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Rosatom Wants to Revamp Hungarian Plant

Part of a VVER 1000 nuclear reactor — the model Rosatom is expected to market to Hungary for its Paks power plant — being installed at the Balakovo nuclear power plant in the Saratov region.

BUDAPEST — Rosatom is keen to expand Hungary's Paks nuclear power plant, including construction and financing of new power blocks, a top Rosatom official said, business daily Napi Gazdasag reported Tuesday.

Rosatom would be willing to fully finance the new construction, which is expected to cost about 3 trillion forints ($12.4 billion), the paper cited Rosatom deputy director general Kirill Komarov as saying at Atomexpo, a nuclear power trade fair in Moscow.

Hungary needs big, new electric plants to augment an aging fleet of power stations, and the government is expected to issue the construction tender this year for up to 3,000 megawatts in new nuclear power capacity at the Paks site.

The current plant at Paks, 100 kilometers south of Budapest, uses four Russian-made VVER reactors. It has a total capacity of 2,000 megawatts and produces about 40 percent of the country's electricity.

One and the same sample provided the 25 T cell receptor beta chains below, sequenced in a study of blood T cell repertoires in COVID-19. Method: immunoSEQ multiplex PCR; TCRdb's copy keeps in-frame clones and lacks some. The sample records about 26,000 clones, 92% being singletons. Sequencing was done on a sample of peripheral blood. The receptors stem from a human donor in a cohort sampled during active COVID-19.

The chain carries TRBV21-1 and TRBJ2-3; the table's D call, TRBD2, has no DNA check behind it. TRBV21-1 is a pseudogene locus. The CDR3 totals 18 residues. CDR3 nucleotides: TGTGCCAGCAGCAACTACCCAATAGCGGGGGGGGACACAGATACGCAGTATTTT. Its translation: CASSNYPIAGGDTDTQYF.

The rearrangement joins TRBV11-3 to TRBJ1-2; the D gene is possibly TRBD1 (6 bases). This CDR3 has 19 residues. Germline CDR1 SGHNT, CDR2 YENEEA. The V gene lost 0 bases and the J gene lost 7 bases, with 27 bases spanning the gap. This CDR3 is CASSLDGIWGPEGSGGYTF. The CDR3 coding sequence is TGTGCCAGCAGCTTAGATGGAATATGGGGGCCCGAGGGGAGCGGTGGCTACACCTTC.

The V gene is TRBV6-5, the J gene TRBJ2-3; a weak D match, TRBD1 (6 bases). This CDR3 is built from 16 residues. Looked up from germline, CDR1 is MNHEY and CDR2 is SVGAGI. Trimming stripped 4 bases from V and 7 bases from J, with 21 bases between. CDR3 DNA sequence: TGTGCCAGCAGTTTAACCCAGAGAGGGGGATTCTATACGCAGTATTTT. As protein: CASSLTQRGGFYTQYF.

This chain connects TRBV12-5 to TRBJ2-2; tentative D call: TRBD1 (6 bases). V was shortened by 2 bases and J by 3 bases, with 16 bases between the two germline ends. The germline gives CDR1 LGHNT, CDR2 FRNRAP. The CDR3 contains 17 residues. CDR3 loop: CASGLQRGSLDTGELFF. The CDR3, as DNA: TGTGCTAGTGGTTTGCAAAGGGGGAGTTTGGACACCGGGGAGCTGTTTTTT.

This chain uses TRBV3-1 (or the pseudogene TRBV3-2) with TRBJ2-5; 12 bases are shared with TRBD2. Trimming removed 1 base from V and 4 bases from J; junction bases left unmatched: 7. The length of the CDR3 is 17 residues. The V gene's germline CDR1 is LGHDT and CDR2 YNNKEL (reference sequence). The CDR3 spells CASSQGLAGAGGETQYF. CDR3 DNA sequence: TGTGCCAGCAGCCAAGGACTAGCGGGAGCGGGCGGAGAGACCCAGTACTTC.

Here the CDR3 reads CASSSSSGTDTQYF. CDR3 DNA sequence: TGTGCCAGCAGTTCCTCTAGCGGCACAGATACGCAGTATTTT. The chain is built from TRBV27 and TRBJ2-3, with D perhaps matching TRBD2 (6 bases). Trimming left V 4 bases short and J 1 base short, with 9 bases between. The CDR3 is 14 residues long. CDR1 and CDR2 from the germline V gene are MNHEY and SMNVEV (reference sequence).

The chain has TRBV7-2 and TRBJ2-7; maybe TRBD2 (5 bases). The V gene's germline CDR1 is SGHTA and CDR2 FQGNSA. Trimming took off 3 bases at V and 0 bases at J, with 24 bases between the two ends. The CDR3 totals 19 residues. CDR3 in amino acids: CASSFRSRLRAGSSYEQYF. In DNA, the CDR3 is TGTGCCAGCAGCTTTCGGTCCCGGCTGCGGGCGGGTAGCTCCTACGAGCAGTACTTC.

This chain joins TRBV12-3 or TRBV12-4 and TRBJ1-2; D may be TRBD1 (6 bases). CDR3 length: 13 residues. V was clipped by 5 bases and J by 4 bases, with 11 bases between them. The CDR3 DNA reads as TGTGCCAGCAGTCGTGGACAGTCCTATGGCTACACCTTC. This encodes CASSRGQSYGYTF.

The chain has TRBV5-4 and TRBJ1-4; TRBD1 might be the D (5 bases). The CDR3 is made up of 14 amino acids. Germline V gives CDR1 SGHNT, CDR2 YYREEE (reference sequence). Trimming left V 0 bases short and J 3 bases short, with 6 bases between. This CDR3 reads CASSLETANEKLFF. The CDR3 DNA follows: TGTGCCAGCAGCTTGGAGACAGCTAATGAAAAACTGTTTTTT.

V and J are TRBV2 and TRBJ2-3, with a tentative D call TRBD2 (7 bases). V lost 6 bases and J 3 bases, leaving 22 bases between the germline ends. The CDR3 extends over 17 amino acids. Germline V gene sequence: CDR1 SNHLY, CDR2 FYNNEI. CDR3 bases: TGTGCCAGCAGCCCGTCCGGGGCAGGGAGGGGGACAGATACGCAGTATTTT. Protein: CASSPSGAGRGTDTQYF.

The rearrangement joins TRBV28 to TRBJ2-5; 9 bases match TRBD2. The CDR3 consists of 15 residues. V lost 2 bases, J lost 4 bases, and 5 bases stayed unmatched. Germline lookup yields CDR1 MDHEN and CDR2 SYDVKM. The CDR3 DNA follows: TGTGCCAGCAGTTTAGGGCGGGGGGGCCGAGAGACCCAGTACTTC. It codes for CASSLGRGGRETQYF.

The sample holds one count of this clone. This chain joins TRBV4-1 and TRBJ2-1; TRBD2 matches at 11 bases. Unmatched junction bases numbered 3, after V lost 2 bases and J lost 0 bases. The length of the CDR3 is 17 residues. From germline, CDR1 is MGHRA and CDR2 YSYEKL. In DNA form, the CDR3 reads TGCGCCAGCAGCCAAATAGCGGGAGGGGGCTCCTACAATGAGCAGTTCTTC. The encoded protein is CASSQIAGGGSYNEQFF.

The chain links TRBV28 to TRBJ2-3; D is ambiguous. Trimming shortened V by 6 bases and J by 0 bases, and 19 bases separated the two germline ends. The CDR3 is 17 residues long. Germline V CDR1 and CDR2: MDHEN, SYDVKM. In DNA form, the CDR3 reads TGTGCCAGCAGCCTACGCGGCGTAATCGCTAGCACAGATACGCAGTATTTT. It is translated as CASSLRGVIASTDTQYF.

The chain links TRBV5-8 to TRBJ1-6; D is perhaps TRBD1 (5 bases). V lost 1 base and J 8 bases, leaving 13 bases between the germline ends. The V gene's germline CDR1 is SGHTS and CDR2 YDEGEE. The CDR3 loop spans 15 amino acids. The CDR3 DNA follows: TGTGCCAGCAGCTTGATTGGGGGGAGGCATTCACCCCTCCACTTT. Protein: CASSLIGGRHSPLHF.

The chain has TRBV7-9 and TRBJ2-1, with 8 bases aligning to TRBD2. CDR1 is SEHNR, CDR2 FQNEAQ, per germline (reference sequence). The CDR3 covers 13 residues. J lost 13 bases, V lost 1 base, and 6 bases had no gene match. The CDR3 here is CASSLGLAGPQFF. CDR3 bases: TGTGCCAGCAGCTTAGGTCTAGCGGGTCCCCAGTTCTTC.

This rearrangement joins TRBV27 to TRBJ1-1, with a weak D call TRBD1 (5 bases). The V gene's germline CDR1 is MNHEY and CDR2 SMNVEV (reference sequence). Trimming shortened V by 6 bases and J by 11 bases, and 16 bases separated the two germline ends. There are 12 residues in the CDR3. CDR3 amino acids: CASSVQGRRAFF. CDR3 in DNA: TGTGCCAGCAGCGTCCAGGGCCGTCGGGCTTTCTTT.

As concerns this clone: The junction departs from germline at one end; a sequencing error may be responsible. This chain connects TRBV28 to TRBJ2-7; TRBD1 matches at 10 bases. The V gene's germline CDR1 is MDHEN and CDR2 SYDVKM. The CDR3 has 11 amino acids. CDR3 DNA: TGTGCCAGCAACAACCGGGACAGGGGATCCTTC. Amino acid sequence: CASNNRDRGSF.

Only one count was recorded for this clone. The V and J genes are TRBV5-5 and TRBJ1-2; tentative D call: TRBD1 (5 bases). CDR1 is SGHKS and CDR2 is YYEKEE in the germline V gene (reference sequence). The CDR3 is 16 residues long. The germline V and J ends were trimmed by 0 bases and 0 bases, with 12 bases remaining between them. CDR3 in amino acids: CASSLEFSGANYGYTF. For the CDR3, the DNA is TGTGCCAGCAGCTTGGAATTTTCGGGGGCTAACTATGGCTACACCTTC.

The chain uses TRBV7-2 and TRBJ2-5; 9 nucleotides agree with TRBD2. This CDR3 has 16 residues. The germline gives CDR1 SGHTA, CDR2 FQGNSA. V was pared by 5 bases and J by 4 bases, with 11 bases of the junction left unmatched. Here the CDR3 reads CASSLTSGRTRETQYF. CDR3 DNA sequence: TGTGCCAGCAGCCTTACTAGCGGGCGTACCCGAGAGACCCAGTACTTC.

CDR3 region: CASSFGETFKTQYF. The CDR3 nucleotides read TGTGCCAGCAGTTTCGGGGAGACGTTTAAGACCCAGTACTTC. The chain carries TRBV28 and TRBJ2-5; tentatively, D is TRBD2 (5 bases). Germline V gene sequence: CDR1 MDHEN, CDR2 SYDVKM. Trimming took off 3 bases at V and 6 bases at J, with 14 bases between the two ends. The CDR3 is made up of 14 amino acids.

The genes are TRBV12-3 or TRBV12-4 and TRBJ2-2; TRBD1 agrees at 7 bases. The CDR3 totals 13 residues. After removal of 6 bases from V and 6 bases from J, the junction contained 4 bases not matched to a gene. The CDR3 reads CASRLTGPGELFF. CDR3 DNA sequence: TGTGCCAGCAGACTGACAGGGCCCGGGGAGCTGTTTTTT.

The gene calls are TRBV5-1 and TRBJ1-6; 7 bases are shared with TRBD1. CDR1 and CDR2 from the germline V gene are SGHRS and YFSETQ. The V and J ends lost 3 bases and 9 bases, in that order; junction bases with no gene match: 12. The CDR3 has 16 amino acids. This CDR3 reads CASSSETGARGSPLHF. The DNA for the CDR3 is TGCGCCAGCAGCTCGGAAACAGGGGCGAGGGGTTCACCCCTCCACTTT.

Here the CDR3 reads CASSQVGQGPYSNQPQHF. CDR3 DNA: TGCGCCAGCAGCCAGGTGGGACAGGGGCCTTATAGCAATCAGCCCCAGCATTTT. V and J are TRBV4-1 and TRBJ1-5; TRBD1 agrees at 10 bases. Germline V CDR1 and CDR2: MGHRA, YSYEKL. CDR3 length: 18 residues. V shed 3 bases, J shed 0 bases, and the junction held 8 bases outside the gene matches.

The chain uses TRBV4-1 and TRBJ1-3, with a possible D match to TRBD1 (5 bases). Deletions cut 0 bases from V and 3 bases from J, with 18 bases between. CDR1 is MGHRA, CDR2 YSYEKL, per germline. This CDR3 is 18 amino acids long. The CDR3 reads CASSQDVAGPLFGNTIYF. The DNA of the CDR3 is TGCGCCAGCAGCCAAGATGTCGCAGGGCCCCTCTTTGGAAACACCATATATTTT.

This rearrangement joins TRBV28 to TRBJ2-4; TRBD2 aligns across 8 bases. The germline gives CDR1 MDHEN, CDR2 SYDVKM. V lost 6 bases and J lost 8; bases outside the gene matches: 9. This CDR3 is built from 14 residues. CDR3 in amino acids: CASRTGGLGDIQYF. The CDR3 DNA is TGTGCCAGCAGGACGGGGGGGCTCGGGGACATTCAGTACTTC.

Paks chief executive Istvan Hamvas told Hungarian state news agency MTI in Moscow that he expects at least five participants at the upcoming tender, including Rosatom, France's Areva, Westinghouse Electric and Japanese and South Korean competitors.

Because the basic technical parameters have already been set, Hamvas expects Westinghouse to tout its AP 1000 reactor, Rosatom its VVER 1000 model and Areva its 1,600 megawatt EPR reactor or its smaller Atmea reactor, developed in tandem with Japan's Mitsubishi.

Westinghouse and Areva did not immediately reply to requests seeking comment.

The Paks reactors, built in the 1980s, are undergoing life-span-extension projects and are expected to stay operational until the 2030s.

The new nuclear blocks should come online between 2020 and 2030, increasing the country's reliance on nuclear power to 60 percent of the electricity mix.

Last week, the government created a committee to prepare strategic decisions for the construction, which is headed by Prime Minister Viktor Orban.

Rosatom, through its subsidiary TVEL, is the fuel supplier for Hungary's existing four Russian-made nuclear power blocks and has participated in their maintenance as well.

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